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In Ramechhap, a farmer redefines Nepali dream

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In Nepal, when one earns money, the first thing the person dreams about is  to buy a house in the city, and after that add floors to the house so that it can be rented.

But for Rangdan Tamang, who was recently recognised by the government as one of the best farmers in the country (he received the President’s Excellence Award), the priority is on saving money and investing it in agriculture.

Tamang, a former driver at Khimti Hydropower Project, used to earn Rs 70,00 to 80,000 per month, quite a huge sum for someone living in Ramechhap.

“I used to work at Khimti and manage my farm, side by side. I invested a major portion of my income in it,” he remembers.
“My district has a really good climate for different types of fruits and herbs and through my farm, I want to help everyone tap its potential.”
While his neighbours are subsistence farmers growing kodo ( millet) and paddy, Tamang is a class apart from them.

“My district has a really good climate for different types of fruits and herbs and through my farm, I want to help everyone tap its potential.”

His focus is on kiwi these days. The idea is to sell the fruit in department stores across Nepal. “ If we look at the market, most of the kiwi we get is imported from New Zealand, and I want to change that statistic.”

In addition to kiwi, Tamang is thinking of marketing kiwi juice as well. He recently finished preliminary work to produce juice at his factory, and is aiming to market it next year after receiving the required official permits.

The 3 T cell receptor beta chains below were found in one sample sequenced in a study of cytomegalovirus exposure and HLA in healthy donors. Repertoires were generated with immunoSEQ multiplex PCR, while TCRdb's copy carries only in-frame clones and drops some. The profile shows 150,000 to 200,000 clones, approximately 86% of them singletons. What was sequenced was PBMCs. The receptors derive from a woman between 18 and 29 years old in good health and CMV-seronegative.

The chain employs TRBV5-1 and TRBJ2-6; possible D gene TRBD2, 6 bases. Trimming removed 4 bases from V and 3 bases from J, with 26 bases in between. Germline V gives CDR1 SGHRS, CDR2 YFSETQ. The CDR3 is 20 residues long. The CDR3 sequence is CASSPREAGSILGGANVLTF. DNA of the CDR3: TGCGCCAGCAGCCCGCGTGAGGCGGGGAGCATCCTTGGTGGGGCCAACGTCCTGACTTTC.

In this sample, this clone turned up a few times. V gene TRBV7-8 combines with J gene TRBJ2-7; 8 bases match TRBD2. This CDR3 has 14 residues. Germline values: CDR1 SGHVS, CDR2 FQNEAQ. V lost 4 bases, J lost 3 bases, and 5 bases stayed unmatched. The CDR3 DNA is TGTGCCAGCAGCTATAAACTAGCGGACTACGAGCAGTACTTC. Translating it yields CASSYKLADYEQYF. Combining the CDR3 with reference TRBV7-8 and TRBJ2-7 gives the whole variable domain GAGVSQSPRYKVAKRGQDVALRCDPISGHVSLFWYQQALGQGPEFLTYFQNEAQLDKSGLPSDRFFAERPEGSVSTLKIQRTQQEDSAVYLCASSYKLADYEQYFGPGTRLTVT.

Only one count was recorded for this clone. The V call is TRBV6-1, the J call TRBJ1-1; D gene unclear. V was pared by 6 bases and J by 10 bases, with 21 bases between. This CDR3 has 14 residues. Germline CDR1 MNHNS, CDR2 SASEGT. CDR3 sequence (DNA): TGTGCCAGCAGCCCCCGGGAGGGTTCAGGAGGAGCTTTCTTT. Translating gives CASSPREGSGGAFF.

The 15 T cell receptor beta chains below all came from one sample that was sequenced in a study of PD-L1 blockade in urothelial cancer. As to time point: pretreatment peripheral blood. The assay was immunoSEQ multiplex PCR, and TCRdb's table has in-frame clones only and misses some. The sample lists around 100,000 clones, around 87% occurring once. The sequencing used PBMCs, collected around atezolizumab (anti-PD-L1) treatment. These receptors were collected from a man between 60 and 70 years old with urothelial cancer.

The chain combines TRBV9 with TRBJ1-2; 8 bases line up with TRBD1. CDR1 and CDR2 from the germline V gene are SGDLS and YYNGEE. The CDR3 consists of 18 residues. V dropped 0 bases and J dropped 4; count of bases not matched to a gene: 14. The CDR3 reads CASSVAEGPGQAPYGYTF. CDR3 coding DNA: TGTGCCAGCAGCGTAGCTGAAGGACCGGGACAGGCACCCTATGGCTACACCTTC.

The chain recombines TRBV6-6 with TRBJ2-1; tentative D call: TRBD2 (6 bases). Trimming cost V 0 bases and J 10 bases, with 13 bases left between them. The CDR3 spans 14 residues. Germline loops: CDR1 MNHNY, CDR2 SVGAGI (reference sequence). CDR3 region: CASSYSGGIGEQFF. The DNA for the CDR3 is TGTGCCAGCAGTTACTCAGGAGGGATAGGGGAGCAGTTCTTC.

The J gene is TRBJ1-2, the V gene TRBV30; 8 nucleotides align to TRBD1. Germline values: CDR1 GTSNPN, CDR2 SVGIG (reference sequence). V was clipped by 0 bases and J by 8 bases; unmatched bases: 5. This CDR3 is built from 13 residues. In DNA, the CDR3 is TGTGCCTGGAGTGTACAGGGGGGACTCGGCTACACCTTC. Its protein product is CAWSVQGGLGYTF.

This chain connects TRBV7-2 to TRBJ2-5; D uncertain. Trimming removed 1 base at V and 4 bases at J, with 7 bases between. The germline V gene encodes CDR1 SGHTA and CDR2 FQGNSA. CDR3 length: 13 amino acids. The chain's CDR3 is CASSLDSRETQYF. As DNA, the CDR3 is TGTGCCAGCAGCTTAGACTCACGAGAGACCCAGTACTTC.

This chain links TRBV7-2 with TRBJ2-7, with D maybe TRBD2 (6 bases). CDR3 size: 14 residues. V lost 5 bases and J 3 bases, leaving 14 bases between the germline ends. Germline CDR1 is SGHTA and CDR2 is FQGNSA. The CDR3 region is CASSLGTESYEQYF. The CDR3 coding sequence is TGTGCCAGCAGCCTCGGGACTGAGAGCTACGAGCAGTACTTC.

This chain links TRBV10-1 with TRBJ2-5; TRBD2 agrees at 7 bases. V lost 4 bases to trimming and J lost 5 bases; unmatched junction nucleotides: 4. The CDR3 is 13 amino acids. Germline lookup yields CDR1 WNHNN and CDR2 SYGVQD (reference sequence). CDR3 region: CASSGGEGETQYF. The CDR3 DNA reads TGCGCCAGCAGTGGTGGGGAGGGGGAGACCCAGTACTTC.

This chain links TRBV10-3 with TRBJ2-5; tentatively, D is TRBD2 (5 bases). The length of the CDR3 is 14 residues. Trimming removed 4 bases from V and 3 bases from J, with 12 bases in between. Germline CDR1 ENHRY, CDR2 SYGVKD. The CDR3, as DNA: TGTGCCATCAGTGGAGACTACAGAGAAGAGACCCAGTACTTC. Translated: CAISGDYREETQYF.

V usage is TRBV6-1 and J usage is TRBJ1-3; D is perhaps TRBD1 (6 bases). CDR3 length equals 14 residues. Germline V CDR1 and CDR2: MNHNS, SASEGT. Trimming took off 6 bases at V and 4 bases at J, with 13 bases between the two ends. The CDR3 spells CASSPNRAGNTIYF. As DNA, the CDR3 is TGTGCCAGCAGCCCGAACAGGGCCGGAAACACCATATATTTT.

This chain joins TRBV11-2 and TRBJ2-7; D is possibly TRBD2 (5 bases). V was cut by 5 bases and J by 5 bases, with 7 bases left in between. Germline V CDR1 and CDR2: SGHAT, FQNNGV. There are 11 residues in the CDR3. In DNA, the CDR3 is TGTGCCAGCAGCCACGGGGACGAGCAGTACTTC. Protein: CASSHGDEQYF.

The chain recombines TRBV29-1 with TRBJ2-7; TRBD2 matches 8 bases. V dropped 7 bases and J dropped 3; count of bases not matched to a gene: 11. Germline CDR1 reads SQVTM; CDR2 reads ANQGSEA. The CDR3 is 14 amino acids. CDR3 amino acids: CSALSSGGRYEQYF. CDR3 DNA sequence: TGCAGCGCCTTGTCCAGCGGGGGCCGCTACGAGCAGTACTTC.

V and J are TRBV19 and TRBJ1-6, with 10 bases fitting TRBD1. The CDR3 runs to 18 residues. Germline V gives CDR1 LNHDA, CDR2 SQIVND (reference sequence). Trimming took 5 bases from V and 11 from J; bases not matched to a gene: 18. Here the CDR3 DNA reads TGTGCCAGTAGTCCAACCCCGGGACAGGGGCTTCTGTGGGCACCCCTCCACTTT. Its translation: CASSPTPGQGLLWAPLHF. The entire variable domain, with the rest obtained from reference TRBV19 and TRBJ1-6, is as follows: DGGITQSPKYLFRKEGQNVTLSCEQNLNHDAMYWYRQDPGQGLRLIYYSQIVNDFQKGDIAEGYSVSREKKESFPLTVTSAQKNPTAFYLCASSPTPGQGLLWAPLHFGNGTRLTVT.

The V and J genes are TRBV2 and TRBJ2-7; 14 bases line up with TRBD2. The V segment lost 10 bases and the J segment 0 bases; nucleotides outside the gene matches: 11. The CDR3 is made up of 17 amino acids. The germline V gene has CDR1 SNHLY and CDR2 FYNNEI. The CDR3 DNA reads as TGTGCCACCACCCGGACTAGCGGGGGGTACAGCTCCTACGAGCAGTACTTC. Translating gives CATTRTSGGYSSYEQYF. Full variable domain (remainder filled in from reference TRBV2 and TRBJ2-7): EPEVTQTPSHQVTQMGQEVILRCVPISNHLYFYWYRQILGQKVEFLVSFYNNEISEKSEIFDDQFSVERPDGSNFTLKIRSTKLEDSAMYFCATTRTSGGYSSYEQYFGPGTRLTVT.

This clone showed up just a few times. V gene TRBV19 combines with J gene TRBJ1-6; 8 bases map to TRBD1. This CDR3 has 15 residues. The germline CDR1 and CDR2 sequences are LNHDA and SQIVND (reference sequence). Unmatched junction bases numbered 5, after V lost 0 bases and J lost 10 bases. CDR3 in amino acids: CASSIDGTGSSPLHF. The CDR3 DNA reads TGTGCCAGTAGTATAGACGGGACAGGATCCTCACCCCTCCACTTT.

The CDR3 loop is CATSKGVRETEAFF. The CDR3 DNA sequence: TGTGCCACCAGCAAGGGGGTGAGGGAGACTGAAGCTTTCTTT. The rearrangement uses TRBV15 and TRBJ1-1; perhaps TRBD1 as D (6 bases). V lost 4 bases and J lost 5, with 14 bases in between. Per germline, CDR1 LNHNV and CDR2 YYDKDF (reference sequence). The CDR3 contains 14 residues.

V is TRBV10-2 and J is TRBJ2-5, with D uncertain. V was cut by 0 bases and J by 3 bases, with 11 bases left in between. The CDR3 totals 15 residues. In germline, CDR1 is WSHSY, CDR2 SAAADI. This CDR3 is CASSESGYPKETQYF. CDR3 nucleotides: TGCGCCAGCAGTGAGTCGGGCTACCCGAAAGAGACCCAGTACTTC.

He believes there is a huge market for kiwi. With estimated 300 kiwi plants finally bearing fruit, he hopes to earn at least Rs 1.5 million from it.

In the next two years, he plans to grow 1,500 kiwi plants. His farm also has a nursery and with the increasing interest in kiwi farming, the neighbouring villagers have already booked around 1,250 kiwi plants for next year.

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For Tamang, becoming an agro-entrepreneur is not just about earning profits, it’s also about giving back to the community.

“The area that I live in has beautiful landscape for tea farming. My plan is to create a tea farming culture in Sailung integrated with agro-tourism. If people visit Ilam just to see the tea gardens, then they surely can come here as well.”

“If people visit Ilam just to see the tea gardens, then they surely can come here as well”

This, however, will take many years as well as a significant amount of investment. He says: I have been actively trying to seek loan from financial institutions.

“Everytime I approach a BFI for loans, they tell me that my plans are genuinely profitable, however, they cannot give me a loan since I don’t have land in Kathmandu!”

His tea farming project has a time span of 20 years. In the next seven years, 10 of his tea plants will produce 1 kg of tea, and the yield will increase in another 10-15 years. “ I don’t have any income from tea farming, I’ll have to wait for 7-8 years to receive even a fraction of income from tea. It’s a long-term project.”

“With kiwi and tea, I want to create a model for agro-tourism in the country. And that will be my legacy.”

At present, Tamang’s farm — ‘Sailung Agricultural Production Pvt Ltd’ — produces kiwi, cardamom, herbs and tea. The farm is adopting organic farming technology. For this, he also runs a goat and pig farm.

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Till date, he has invested Rs 10.2 million in his farm.

He employs seven full-time staffers at his farm, and offers seasonal employment to 20-30 people during the busy months.

When he’s not busy at his farm, he advises local farmers interested in fruits and herbs. He has also helped 3-4 people at his village start their own kiwi farms.

Rangdan Tamang is one of the top 10 entrepreneurs of the  Daayitwa Enterprise Challenge, Ramechhap 2015-16. 

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